Around 40% of the flowering plants in North America require insect pollination for reproduction, though at the mention of the word “pollinator”, most people probably picture the European honey bee (Apis mellifera). This is an important species relied on heavily in the agricultural industry; however, the honey bee is not a native insect to the US. It was brought to the eastern shores of North America by European settlers in the early 1600’s. Within 200 years honey bees had spread across the entire continent. Prior to their introduction, hundreds of species of insects native to North America could be found foraging and transferring pollen from flower to flower. Today, native insects still play a vital role in pollination.
Native Bee Families
Apidae (Honey Bees, Bumble Bees, Carpenter Bees, Squash Bees, and Blueberry Bees): Apidae is the largest family of bees and includes Apis melifera, as well as a number of other honey bee species, none of which are native to the US. Bumble bees are another largely familiar group of bees and is made up of around 50 native species. They are big, furry, and usually black and yellow. Bumble bees are good pollinators of certain crops, such as tomatoes, and are commonly kept by beekeepers for just that purpose.
Carpenter bees are similar in appearance to bumble bees, and it can be tricky to distinguish them apart. The easiest way to tell the difference is by looking at the abdomen. Bumble bees are hairy all over their abdomen; however, carpenters bees are almost hairless and appear glossy on their upper abdomen. While carpenter bees can be considered pollinators, they can also rob certain flower species of their nectar without transferring any pollen. The bee does this by cutting a slit with its mouthparts near the base of the flower and drinking the nectar without ever entering the flower. These are also the culprits that make their nesting sites by boring into wood, sometimes causing significant damage to structures.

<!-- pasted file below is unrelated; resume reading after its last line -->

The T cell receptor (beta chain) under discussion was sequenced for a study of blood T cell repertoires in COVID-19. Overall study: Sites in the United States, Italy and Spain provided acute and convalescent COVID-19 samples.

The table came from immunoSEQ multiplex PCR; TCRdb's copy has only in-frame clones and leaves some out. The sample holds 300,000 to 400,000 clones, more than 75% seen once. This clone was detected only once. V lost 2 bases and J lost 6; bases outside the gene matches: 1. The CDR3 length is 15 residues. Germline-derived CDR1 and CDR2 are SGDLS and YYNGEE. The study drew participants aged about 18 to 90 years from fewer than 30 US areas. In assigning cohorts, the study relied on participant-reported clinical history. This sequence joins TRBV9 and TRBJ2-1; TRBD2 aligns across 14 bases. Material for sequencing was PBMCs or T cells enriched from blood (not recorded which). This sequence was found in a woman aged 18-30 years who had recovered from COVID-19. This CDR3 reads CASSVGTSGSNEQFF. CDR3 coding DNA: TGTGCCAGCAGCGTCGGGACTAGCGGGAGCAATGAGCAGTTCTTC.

Squash bees look similar to honey bees and begin foraging around sunrise before other bees are active. They are excellent pollinators of Cucurbita vegetables (squash, zucchini, gourd, and pumpkins), which they visit exclusively. Squash bees are considered to be much more efficient pollinators of squash than honey bees and account for the pollination of around 2/3 of the squash grown in the US. Squash bees are solitary bees that nest in burrows dug in the soil beneath the plants they will pollinate.
Southeastern blueberry bees are only active for a few weeks of the year and appear when members of the Vaccinium genus (blueberries, deerberries, and huckleberries) are in bloom. Blueberry bees spend less time visiting each individual flower and visit more flowers in a shorter amount of time than honey bees, making them more efficient pollinators of blueberries. Once they land on the flowers, they vibrate their bodies causing pollen to fall from the anthers. The pollen sticks to the bee’s body, which is transferred to other flowers.
Andrenidae (Miner Bees): These are solitary, ground nesting bees are mostly dark colored, although some species are metallic blue, yellow, and/or red. Miner bees are excellent pollinators of azaleas (Rhododendron spp.), and some species specialize in pollinating apples (Malus spp.). Miner bees create unique vibrations with their wings that shake clumps of pollen from the anthers. This pollen is transferred to other flowers as they forage. Honey bees are not able to shake the flowers in the quite same manner.
Colletidae (Plasterer Bees and Yellow-Faced Bees): This is a unique family of solitary bees that do not carry pollen on the outside of its body. Instead, they swallow pollen and carry it inside their crop. Some species nest in the ground, while others nest in stems and cavities of plants. These bees are not nearly as hairy as other bees and are sometimes confused for wasps. There are approximately 150 species in North America.
Halictidae (Sweat Bees): One of the larger families of bees with over 2000 known species, sweat bees vary greatly in appearance, but most are small and often metallic colored. They are important pollinators of apples, peaches, cherries, sunflowers, a number of other crops, and wildflowers. Sweat bees are mostly solitary bees; however, they are abundant and many may live in close proximity to one another. Some species are attracted to human sweat and may be annoying.